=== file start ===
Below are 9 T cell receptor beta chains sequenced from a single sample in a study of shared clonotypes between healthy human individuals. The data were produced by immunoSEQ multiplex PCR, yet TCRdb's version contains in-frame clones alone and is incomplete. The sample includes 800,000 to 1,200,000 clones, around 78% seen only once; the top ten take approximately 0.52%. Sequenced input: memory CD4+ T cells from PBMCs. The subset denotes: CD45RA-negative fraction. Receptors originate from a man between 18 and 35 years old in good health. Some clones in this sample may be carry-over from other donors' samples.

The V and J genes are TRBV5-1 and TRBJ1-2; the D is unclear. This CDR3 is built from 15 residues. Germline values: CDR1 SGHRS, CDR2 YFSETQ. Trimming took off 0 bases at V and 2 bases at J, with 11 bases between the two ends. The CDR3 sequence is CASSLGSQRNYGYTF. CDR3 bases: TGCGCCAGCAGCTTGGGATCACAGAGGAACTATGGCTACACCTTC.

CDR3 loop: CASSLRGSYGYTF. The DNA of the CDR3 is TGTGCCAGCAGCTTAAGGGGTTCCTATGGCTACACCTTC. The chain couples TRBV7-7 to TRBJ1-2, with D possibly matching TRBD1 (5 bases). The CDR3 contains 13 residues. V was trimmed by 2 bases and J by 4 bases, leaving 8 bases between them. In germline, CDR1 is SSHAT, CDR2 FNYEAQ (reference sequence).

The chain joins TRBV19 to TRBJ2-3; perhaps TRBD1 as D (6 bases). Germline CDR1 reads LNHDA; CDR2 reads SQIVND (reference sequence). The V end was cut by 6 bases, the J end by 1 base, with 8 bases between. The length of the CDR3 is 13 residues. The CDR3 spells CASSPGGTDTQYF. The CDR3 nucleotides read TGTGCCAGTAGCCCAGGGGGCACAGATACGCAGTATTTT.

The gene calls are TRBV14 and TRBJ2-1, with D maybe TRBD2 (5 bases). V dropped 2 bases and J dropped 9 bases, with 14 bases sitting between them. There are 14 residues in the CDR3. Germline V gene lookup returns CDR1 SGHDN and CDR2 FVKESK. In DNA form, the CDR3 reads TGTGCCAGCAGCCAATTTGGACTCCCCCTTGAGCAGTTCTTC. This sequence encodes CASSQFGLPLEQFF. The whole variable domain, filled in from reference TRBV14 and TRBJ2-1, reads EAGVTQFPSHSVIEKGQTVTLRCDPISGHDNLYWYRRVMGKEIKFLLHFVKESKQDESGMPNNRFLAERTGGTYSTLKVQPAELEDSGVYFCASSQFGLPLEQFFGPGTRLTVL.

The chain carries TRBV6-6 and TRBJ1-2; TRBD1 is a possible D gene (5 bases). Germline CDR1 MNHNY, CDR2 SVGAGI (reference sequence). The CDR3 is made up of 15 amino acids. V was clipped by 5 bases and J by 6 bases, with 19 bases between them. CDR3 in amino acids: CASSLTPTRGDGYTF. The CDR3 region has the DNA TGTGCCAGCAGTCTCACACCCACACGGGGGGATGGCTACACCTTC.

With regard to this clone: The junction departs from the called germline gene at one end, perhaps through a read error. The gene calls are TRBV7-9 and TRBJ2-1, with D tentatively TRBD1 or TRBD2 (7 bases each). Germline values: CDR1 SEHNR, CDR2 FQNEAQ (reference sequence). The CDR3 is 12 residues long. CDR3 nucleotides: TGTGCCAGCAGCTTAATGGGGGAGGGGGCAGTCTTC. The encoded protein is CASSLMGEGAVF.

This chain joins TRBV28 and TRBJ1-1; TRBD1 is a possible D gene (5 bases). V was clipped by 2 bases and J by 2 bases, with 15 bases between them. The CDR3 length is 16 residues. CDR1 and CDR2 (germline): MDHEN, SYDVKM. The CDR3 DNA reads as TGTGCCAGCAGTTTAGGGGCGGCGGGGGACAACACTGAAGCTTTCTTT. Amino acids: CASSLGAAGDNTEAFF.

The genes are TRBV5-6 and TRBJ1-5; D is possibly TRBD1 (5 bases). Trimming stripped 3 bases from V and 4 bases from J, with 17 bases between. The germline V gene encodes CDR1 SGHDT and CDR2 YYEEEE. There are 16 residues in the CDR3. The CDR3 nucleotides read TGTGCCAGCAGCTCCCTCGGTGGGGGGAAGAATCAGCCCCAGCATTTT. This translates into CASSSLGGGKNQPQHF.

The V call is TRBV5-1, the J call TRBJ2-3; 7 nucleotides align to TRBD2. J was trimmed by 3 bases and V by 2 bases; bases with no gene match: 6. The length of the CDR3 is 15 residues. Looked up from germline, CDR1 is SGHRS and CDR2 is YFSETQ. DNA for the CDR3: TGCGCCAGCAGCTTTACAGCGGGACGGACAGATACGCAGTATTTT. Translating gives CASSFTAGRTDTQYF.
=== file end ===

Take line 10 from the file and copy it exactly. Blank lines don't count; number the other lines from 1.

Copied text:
The V call is TRBV5-1, the J call TRBJ2-3; 7 nucleotides align to TRBD2. J was trimmed by 3 bases and V by 2 bases; bases with no gene match: 6. The length of the CDR3 is 15 residues. Looked up from germline, CDR1 is SGHRS and CDR2 is YFSETQ. DNA for the CDR3: TGCGCCAGCAGCTTTACAGCGGGACGGACAGATACGCAGTATTTT. Translating gives CASSFTAGRTDTQYF.